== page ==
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One hundred years ago today, five men and two women were secretly transported by barge up the Mississippi River to an abandoned Louisiana plantation. The seven were suffering from leprosy, one of the most feared and loathed conditions of the time. And the plantation was to become the one hospital in the United States devoted solely to treating the disease and to offering a long-term sanctuary to its patients.
November 13, 1991 | KRISTINA LINDGREN
Cal State Fullerton officials on Tuesday unveiled an ambitious plan to form a joint university-industry center for research in systems engineering at the Fullerton campus. The idea for the Applied Research Center for Systems Science, which would work jointly with member firms to develop new systems and train future engineers, was formally presented to officials of 11 prominent corporations, including Rockwell International, Hughes Aircraft Co., TRW and McDonnell Douglas.
October 20, 1990 | From Associated Press
The House voted Friday to spend more than $41 billion on dams, highways, airports and various military and university projects. In a rush to finish its work next week and avoid having to return after the November elections, House members voted overwhelmingly in favor of a transportation spending bill and another energy and water spending bill, together amounting to $33 billion. Also passed by voice vote was an $8.4-billion appropriations bill for military construction projects, including $3.
June 1, 1988 | CARLA LAZZARESCHI, Times Staff Writer
The University of California at Berkeley was one of five universities named Tuesday as a "center of excellence" and was awarded a still unspecified grant to conduct advanced research into new techniques for manufacturing semiconductors. The award was made by Sematech, the semiconductor research consortium created a year ago to lead efforts by U.S. companies to regain supremacy in chip making from their Japanese counterparts.
January 14, 2007 | Don Lee, Times Staff Writer
En Li left China in 1986, convinced that was the best way to become a world-class biologist. The alternative was getting trained at poorly equipped Chinese labs or universities hollowed by the Cultural Revolution. So the graduate of Peking University went to Boston and obtained a doctorate in biology from MIT. He joined the faculty at Harvard Medical School, teaching and doing cutting-edge research in genetics.
December 4, 1988 | VICTOR F. ZONANA, Times Staff Writer
Night has fallen here, and the monkey doctors are having a party. The scene is a dinner-dance at a Symposium on Nonhuman Primate Models for AIDS where 250 veterinarians and researchers are letting off steam after two days of intense scientific discussions. With cowboy hats clamped to their heads, some down margaritas. Others venture onto the dance floor where a Texas trio warbles such tunes as "Your Cheatin' Heart" and "Redneck Mother."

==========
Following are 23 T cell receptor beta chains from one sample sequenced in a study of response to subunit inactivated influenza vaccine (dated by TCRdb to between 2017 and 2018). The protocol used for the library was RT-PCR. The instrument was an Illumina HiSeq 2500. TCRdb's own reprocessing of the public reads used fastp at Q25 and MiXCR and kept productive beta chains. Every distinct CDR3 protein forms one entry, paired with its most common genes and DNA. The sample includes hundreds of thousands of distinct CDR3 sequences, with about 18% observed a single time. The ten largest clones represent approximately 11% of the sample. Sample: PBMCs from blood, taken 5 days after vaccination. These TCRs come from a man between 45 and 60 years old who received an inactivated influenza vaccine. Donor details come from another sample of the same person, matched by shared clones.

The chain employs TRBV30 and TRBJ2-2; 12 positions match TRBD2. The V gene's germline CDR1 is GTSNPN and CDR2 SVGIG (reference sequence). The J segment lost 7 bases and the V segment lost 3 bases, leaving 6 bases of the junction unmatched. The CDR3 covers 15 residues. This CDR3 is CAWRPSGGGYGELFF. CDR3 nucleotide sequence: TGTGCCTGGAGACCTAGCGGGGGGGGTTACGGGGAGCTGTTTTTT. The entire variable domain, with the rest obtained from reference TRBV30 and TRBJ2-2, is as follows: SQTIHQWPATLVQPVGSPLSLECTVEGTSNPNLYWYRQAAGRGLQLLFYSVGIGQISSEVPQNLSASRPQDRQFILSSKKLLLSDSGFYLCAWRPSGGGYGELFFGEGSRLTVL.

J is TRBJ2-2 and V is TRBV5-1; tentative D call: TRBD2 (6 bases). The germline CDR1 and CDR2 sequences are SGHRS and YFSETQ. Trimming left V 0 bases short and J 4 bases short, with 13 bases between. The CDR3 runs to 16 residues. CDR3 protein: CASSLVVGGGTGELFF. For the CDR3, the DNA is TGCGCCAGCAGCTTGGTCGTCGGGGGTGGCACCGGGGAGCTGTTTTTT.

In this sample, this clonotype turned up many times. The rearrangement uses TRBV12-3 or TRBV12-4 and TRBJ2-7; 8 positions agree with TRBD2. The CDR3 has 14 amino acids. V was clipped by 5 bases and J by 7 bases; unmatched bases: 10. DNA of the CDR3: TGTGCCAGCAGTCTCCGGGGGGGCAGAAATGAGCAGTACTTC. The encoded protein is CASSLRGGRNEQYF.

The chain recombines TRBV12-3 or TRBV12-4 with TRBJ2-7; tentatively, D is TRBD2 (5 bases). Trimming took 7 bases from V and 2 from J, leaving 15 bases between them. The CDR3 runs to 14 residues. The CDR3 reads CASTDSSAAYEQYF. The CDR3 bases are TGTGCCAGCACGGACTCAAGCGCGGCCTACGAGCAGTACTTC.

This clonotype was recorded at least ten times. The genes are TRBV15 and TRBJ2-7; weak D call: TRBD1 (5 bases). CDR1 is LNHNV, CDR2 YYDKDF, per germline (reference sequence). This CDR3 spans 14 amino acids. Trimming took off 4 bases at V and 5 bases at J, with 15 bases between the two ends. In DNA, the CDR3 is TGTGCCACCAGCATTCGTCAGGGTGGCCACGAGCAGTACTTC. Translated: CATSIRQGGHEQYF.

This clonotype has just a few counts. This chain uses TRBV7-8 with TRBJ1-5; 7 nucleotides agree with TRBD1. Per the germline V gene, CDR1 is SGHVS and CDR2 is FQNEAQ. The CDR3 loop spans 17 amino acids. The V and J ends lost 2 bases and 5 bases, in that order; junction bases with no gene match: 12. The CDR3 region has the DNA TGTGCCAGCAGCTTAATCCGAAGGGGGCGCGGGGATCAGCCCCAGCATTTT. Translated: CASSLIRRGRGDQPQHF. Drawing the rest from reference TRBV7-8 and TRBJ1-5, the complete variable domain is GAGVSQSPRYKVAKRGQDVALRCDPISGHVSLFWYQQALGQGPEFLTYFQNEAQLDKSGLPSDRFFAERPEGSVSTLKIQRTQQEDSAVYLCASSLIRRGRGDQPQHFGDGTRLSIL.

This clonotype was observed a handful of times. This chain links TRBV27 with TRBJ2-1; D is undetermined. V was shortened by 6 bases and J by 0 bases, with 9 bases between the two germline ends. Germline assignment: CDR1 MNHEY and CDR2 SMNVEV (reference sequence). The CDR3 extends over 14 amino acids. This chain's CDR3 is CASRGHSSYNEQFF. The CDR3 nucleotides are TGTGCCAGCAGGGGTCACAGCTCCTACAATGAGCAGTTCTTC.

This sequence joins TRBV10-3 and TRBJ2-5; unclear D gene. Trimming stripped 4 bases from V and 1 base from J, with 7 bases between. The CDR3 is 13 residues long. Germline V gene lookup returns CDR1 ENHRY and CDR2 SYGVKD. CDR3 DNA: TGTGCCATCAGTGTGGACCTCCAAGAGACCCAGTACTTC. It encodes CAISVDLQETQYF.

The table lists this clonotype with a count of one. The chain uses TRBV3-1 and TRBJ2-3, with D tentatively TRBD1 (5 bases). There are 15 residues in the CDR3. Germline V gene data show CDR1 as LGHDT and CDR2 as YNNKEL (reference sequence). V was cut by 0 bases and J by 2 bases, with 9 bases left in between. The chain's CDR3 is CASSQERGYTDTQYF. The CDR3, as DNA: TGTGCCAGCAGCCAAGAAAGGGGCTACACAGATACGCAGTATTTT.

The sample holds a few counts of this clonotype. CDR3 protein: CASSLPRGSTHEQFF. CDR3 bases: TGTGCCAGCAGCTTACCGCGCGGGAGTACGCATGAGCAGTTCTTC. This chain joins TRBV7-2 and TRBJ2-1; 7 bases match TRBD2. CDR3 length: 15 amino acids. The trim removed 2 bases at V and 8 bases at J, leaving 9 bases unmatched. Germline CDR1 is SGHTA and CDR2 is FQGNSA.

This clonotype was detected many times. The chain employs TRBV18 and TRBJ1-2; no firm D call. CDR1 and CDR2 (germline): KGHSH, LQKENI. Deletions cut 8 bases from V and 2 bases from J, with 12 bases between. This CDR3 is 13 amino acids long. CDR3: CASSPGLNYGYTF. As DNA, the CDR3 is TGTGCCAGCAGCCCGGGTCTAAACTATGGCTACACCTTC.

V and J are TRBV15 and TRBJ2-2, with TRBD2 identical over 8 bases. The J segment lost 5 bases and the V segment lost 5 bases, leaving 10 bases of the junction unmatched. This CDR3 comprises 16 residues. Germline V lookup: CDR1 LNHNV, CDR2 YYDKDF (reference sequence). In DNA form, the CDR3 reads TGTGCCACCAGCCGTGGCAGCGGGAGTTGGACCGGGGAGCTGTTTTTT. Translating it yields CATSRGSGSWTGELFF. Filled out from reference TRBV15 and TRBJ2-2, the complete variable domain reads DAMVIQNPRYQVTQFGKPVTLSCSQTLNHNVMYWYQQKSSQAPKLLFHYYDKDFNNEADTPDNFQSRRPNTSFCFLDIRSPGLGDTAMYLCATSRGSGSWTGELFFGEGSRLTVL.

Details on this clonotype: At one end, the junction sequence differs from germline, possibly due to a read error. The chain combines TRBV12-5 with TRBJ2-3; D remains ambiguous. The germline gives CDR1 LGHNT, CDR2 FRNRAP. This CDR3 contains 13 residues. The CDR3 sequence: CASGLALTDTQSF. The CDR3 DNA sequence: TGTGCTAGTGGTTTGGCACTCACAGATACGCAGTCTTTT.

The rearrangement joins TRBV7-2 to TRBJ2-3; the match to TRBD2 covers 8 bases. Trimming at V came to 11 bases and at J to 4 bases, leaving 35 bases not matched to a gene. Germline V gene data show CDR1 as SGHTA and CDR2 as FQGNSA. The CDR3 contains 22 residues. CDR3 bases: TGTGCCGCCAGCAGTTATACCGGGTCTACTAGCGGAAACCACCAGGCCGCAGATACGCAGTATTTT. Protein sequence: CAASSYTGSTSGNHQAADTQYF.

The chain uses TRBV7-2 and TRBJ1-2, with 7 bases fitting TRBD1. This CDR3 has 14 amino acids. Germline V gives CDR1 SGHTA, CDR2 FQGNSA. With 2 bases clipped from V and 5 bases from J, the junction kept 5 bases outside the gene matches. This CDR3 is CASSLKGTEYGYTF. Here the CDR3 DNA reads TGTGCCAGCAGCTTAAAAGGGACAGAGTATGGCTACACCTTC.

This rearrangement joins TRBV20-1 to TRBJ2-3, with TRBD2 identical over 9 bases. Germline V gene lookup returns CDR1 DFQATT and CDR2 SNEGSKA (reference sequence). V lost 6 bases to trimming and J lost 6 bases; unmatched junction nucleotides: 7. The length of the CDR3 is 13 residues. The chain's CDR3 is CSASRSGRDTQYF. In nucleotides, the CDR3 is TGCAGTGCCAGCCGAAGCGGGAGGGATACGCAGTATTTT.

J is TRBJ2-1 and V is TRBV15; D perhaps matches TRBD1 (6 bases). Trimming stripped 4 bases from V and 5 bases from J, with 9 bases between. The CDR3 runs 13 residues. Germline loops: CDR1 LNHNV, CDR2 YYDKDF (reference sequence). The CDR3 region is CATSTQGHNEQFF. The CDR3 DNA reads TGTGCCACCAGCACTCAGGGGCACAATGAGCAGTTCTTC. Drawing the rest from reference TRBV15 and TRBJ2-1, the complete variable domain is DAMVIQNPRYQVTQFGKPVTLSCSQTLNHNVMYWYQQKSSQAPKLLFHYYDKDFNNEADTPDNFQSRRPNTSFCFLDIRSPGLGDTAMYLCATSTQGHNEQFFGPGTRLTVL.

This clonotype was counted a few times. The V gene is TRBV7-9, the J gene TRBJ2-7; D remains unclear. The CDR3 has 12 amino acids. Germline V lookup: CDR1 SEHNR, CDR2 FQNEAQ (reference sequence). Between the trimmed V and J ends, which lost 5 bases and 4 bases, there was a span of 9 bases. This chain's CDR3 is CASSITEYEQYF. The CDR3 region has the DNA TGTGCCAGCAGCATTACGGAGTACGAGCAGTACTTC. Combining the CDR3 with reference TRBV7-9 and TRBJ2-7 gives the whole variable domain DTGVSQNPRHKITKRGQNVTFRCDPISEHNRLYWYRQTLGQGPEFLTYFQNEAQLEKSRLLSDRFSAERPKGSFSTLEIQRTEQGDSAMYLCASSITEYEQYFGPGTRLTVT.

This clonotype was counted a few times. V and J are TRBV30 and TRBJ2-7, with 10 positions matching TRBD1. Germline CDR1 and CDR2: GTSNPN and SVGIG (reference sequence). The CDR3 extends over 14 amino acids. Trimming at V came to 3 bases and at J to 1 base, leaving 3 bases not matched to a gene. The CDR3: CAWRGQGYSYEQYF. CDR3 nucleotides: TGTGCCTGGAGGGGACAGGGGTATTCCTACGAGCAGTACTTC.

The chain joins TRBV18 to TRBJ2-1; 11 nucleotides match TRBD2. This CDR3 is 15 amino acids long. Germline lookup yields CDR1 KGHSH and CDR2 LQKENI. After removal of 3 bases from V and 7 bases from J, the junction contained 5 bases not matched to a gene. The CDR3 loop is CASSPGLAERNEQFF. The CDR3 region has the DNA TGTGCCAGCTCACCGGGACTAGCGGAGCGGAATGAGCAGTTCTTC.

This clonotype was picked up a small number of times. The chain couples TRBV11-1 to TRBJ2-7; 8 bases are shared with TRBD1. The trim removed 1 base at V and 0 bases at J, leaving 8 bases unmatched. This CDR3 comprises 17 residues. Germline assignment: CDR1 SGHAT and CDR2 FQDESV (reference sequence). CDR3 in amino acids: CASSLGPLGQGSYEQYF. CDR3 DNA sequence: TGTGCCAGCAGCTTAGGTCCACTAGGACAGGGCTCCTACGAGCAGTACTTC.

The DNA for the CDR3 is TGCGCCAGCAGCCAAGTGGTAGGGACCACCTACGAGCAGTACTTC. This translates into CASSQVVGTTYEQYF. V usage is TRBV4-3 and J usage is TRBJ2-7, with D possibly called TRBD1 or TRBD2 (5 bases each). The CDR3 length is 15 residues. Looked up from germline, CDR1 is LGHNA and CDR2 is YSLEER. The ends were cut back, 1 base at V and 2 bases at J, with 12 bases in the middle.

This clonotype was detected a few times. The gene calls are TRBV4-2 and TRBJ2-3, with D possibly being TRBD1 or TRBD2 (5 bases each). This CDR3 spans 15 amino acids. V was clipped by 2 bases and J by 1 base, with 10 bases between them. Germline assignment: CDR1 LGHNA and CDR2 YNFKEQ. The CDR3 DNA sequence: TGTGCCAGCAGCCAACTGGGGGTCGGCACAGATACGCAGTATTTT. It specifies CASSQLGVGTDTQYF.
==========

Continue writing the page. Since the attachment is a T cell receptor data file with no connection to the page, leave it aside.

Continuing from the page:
August 17, 1986 | From Times Wire Services
New York has defeated California in a bid for a $50-million national center for earthquake research, it was revealed Saturday. A committee of the National Science Foundation selected the State University of New York at Buffalo for the center over the University of California, Berkeley. Buffalo and Berkeley were the two finalists mainly because they have the only two state-of-the-art earthquake simulators in the United States, officials said.
The country that gave the world such tongue-twister towns as Wagga Wagga, Bongolongong and Dog On Tucker Box is now ready to build the Multi Function Polis. The federal government this week announced a $9.5-million start-up grant for MFP, a planned billion-dollar city of high-tech industries, research centers and 50,000 people on what is now a toxic waste dump and swamp outside Adelaide, capital of South Australia.
August 16, 2002 | From Associated Press
J. Craig Venter, whose former company spent two years mapping human DNA, unveiled plans Wednesday to open a research center that will be capable of decoding a person's genes in seconds. He said he hopes the DNA sequencing, which now can take months and costs millions of dollars, will be done for about $1,000. Making it widely available could help doctors predict what diseases patients may face and treat problems before they arise.
January 22, 1988 | LEO C. WOLINSKY, Times Staff Writer
Gov. George Deukmejian declared Thursday that he accepts full blame for California's loss of a $4.4-billion federal atom smasher project, saying, "If it makes some people happy to blame the governor, I'll take the responsibility." But Deukmejian insisted that the loss of that project and others in recent months does not mean that California is losing its high technology advantage to competing states.
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